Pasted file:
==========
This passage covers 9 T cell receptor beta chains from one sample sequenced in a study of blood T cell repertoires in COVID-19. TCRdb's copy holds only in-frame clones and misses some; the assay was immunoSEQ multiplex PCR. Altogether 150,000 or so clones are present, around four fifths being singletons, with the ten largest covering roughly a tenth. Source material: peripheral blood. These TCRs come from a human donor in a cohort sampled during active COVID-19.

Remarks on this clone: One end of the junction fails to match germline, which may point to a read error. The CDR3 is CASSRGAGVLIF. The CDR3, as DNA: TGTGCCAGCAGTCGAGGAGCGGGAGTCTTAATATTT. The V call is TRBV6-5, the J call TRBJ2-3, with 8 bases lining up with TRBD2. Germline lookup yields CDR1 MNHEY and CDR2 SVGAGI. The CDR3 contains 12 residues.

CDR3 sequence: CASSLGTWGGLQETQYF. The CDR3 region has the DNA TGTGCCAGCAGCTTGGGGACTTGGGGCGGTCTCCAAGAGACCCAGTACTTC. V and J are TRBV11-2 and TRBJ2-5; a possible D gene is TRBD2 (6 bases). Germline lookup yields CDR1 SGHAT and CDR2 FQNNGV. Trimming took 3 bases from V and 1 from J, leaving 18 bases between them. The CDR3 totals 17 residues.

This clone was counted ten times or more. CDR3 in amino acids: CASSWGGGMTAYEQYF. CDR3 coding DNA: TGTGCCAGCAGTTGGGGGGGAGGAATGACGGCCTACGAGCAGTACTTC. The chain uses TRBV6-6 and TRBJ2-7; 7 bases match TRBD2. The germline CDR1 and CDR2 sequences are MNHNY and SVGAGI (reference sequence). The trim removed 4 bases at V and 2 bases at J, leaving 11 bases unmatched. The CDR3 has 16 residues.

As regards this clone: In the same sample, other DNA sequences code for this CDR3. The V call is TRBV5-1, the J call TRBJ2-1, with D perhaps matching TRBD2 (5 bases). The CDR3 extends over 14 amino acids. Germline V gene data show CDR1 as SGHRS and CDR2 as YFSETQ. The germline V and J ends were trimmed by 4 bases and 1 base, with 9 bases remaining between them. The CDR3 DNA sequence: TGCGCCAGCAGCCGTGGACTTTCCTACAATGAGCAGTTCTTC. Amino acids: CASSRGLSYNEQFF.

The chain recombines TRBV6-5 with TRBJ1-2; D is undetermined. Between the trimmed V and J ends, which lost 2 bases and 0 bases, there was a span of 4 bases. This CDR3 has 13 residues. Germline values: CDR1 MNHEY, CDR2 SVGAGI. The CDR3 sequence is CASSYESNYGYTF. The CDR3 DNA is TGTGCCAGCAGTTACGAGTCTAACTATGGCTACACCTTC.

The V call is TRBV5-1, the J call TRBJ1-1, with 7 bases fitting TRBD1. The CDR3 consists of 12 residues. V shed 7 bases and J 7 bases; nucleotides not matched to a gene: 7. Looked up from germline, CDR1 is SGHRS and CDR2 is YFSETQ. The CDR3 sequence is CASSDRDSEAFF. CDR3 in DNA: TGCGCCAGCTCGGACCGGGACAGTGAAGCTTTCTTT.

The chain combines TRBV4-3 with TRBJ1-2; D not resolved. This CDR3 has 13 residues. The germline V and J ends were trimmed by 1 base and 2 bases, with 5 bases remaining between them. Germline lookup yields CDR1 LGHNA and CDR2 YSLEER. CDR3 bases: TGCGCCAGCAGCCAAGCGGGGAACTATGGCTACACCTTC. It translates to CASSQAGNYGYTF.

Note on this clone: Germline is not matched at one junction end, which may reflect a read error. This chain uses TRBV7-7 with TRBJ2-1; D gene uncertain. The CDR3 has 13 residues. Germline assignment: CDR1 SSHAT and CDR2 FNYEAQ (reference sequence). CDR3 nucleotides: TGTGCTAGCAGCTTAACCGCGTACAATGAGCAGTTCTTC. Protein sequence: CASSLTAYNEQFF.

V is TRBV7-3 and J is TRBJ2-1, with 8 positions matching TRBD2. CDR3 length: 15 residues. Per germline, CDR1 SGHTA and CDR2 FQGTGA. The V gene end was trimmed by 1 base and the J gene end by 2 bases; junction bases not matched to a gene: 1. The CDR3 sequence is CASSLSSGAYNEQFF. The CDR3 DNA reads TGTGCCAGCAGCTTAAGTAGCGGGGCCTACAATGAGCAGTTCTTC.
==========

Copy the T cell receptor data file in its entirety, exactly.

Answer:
This passage covers 9 T cell receptor beta chains from one sample sequenced in a study of blood T cell repertoires in COVID-19. TCRdb's copy holds only in-frame clones and misses some; the assay was immunoSEQ multiplex PCR. Altogether 150,000 or so clones are present, around four fifths being singletons, with the ten largest covering roughly a tenth. Source material: peripheral blood. These TCRs come from a human donor in a cohort sampled during active COVID-19.

Remarks on this clone: One end of the junction fails to match germline, which may point to a read error. The CDR3 is CASSRGAGVLIF. The CDR3, as DNA: TGTGCCAGCAGTCGAGGAGCGGGAGTCTTAATATTT. The V call is TRBV6-5, the J call TRBJ2-3, with 8 bases lining up with TRBD2. Germline lookup yields CDR1 MNHEY and CDR2 SVGAGI. The CDR3 contains 12 residues.

CDR3 sequence: CASSLGTWGGLQETQYF. The CDR3 region has the DNA TGTGCCAGCAGCTTGGGGACTTGGGGCGGTCTCCAAGAGACCCAGTACTTC. V and J are TRBV11-2 and TRBJ2-5; a possible D gene is TRBD2 (6 bases). Germline lookup yields CDR1 SGHAT and CDR2 FQNNGV. Trimming took 3 bases from V and 1 from J, leaving 18 bases between them. The CDR3 totals 17 residues.

This clone was counted ten times or more. CDR3 in amino acids: CASSWGGGMTAYEQYF. CDR3 coding DNA: TGTGCCAGCAGTTGGGGGGGAGGAATGACGGCCTACGAGCAGTACTTC. The chain uses TRBV6-6 and TRBJ2-7; 7 bases match TRBD2. The germline CDR1 and CDR2 sequences are MNHNY and SVGAGI (reference sequence). The trim removed 4 bases at V and 2 bases at J, leaving 11 bases unmatched. The CDR3 has 16 residues.

As regards this clone: In the same sample, other DNA sequences code for this CDR3. The V call is TRBV5-1, the J call TRBJ2-1, with D perhaps matching TRBD2 (5 bases). The CDR3 extends over 14 amino acids. Germline V gene data show CDR1 as SGHRS and CDR2 as YFSETQ. The germline V and J ends were trimmed by 4 bases and 1 base, with 9 bases remaining between them. The CDR3 DNA sequence: TGCGCCAGCAGCCGTGGACTTTCCTACAATGAGCAGTTCTTC. Amino acids: CASSRGLSYNEQFF.

The chain recombines TRBV6-5 with TRBJ1-2; D is undetermined. Between the trimmed V and J ends, which lost 2 bases and 0 bases, there was a span of 4 bases. This CDR3 has 13 residues. Germline values: CDR1 MNHEY, CDR2 SVGAGI. The CDR3 sequence is CASSYESNYGYTF. The CDR3 DNA is TGTGCCAGCAGTTACGAGTCTAACTATGGCTACACCTTC.

The V call is TRBV5-1, the J call TRBJ1-1, with 7 bases fitting TRBD1. The CDR3 consists of 12 residues. V shed 7 bases and J 7 bases; nucleotides not matched to a gene: 7. Looked up from germline, CDR1 is SGHRS and CDR2 is YFSETQ. The CDR3 sequence is CASSDRDSEAFF. CDR3 in DNA: TGCGCCAGCTCGGACCGGGACAGTGAAGCTTTCTTT.

The chain combines TRBV4-3 with TRBJ1-2; D not resolved. This CDR3 has 13 residues. The germline V and J ends were trimmed by 1 base and 2 bases, with 5 bases remaining between them. Germline lookup yields CDR1 LGHNA and CDR2 YSLEER. CDR3 bases: TGCGCCAGCAGCCAAGCGGGGAACTATGGCTACACCTTC. It translates to CASSQAGNYGYTF.

Note on this clone: Germline is not matched at one junction end, which may reflect a read error. This chain uses TRBV7-7 with TRBJ2-1; D gene uncertain. The CDR3 has 13 residues. Germline assignment: CDR1 SSHAT and CDR2 FNYEAQ (reference sequence). CDR3 nucleotides: TGTGCTAGCAGCTTAACCGCGTACAATGAGCAGTTCTTC. Protein sequence: CASSLTAYNEQFF.

V is TRBV7-3 and J is TRBJ2-1, with 8 positions matching TRBD2. CDR3 length: 15 residues. Per germline, CDR1 SGHTA and CDR2 FQGTGA. The V gene end was trimmed by 1 base and the J gene end by 2 bases; junction bases not matched to a gene: 1. The CDR3 sequence is CASSLSSGAYNEQFF. The CDR3 DNA reads TGTGCCAGCAGCTTAAGTAGCGGGGCCTACAATGAGCAGTTCTTC.